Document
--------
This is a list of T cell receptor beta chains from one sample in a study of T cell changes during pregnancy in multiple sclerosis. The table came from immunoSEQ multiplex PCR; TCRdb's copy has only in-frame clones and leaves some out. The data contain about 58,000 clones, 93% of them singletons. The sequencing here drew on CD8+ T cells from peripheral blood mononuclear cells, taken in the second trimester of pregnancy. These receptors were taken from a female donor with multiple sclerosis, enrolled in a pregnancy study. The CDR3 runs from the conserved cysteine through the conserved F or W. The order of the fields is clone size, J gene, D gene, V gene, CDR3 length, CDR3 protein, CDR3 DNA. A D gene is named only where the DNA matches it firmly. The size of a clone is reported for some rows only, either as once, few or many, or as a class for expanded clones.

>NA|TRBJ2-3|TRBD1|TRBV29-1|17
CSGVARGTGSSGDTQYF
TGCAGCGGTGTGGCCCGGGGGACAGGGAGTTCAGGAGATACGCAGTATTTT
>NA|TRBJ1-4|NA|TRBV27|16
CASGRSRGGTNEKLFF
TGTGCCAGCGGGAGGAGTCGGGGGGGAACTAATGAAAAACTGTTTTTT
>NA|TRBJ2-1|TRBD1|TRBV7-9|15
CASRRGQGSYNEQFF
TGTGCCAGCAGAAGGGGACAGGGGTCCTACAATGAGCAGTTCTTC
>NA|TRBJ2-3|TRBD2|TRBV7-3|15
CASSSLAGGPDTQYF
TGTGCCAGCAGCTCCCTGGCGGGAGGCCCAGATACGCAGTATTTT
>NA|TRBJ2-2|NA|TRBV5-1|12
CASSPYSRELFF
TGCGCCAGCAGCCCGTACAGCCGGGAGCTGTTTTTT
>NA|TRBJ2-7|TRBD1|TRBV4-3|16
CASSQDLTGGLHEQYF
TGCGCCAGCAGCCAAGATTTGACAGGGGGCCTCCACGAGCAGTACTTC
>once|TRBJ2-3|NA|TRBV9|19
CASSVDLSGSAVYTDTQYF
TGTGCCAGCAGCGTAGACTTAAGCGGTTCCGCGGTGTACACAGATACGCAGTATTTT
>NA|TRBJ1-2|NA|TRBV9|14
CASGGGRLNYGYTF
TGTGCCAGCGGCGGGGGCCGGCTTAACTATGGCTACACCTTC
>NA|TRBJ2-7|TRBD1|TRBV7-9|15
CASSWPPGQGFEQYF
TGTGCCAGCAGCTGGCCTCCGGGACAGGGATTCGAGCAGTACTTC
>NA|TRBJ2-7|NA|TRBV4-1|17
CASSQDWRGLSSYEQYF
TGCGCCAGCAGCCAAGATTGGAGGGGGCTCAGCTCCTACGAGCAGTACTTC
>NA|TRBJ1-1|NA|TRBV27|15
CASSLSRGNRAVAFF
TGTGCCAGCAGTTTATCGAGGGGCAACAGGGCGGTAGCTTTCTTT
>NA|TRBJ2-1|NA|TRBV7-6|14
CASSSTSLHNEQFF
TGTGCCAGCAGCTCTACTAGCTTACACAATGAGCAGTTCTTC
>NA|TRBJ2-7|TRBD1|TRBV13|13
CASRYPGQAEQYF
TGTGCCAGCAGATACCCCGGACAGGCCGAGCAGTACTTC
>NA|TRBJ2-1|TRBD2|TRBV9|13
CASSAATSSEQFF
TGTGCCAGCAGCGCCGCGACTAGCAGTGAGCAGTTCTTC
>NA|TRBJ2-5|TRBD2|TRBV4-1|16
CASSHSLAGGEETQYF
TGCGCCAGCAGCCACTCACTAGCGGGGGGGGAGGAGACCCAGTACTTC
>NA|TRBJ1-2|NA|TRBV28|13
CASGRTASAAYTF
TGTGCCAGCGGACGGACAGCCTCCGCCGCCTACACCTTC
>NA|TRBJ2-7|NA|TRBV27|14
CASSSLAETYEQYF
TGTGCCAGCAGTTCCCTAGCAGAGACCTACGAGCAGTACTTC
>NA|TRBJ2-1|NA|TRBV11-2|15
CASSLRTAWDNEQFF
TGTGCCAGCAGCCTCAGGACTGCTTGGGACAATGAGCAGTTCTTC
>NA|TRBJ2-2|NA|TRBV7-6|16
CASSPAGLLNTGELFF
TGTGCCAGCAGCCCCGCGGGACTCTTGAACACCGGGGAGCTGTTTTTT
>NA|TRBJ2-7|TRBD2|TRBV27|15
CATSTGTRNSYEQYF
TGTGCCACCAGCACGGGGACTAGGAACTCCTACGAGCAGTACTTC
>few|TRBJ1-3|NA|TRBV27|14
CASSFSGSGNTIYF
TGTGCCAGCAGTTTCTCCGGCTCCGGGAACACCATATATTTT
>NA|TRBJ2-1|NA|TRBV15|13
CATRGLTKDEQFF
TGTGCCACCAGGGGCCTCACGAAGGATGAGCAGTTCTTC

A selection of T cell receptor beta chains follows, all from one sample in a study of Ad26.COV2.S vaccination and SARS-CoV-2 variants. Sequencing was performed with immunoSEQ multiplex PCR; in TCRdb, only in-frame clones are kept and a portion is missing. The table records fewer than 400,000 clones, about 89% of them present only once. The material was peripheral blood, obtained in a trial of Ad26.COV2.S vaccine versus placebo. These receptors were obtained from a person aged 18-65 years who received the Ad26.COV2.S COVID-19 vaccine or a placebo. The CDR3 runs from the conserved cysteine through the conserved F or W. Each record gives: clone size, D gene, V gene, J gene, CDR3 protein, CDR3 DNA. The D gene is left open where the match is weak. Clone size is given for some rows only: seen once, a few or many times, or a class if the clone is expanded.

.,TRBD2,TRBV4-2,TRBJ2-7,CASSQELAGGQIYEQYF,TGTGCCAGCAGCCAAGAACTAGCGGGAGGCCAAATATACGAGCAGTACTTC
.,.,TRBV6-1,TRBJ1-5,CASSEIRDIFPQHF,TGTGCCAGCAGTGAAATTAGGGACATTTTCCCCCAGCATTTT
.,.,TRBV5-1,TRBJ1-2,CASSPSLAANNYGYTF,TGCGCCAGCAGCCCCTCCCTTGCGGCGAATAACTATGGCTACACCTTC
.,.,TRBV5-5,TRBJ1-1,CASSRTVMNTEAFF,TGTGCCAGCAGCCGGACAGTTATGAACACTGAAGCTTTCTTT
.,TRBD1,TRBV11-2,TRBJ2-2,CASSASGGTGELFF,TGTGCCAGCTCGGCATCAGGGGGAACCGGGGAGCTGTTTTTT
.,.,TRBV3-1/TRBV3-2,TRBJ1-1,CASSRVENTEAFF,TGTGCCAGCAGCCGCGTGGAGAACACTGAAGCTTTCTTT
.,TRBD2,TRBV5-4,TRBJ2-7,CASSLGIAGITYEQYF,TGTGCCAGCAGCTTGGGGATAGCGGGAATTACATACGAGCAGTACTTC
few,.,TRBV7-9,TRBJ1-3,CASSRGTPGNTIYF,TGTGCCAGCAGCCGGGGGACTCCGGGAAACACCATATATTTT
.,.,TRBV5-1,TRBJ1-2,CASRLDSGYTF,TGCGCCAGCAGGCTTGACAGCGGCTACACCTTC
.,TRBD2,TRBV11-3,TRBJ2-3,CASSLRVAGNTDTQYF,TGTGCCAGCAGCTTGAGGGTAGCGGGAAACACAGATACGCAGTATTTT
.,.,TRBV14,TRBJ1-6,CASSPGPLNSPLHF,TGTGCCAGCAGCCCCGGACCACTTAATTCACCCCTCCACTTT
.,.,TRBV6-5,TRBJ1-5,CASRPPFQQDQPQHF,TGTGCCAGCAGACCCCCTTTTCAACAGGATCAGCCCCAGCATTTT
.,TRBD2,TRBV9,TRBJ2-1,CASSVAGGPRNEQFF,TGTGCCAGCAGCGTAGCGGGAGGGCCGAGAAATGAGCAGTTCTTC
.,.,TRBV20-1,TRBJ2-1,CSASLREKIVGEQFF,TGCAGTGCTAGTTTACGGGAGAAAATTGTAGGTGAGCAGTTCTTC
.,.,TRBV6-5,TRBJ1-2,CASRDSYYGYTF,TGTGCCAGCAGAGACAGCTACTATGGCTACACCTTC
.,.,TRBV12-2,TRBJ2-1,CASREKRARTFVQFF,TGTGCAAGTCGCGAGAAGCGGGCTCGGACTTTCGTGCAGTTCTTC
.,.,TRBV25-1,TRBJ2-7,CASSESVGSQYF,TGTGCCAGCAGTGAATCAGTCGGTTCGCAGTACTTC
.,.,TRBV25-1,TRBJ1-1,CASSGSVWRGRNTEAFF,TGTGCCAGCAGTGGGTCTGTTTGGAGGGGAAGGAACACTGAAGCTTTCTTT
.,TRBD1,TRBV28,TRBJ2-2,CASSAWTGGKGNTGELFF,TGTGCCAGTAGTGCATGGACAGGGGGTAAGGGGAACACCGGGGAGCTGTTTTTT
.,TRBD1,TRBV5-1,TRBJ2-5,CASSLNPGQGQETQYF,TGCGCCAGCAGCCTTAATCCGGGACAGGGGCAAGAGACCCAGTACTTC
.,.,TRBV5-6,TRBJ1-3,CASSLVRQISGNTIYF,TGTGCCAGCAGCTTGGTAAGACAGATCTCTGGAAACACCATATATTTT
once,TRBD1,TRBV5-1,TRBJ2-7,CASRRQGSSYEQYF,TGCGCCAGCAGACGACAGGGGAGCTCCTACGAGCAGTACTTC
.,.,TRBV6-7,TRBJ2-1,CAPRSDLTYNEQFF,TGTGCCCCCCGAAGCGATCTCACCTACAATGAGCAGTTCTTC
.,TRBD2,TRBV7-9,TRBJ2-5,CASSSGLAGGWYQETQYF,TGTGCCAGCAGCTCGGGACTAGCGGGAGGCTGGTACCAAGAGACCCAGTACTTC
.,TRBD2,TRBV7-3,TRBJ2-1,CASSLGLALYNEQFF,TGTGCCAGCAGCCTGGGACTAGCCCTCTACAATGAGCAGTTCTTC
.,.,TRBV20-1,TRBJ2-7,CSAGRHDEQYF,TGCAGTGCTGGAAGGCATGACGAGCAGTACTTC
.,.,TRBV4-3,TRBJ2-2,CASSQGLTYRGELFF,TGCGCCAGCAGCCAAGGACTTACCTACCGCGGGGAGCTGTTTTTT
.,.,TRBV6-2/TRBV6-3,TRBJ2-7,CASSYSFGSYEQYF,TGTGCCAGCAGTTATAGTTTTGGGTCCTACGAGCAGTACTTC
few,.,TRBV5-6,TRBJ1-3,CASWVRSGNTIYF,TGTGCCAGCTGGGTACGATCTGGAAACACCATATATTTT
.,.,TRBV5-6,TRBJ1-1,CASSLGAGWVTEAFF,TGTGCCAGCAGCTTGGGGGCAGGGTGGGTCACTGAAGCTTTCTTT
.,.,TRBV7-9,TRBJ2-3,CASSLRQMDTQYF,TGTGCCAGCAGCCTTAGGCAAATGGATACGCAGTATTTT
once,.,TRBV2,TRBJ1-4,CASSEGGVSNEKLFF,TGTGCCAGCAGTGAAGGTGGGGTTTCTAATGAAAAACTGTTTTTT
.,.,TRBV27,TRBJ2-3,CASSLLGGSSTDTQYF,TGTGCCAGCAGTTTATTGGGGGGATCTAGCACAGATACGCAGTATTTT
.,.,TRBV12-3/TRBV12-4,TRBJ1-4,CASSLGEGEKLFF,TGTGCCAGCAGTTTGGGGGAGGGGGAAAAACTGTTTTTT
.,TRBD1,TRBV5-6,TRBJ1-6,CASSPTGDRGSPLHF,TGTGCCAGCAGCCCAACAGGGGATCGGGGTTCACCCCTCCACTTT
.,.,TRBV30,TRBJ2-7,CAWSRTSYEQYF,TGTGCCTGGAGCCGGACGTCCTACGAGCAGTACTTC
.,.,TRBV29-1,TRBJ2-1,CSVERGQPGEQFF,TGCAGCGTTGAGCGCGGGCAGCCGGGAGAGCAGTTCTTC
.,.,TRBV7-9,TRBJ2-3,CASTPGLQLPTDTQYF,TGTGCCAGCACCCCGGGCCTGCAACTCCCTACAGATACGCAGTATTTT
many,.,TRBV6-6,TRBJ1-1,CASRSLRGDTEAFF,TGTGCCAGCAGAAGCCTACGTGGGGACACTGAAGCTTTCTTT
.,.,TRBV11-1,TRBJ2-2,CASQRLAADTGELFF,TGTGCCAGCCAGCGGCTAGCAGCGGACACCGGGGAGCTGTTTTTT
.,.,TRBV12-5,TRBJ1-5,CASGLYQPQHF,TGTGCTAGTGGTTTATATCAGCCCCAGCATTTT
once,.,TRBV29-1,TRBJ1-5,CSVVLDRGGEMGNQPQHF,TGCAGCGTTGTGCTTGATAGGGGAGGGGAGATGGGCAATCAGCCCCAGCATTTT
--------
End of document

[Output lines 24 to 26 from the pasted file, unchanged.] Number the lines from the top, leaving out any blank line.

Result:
CASGGGRLNYGYTF
TGTGCCAGCGGCGGGGGCCGGCTTAACTATGGCTACACCTTC
>NA|TRBJ2-7|TRBD1|TRBV7-9|15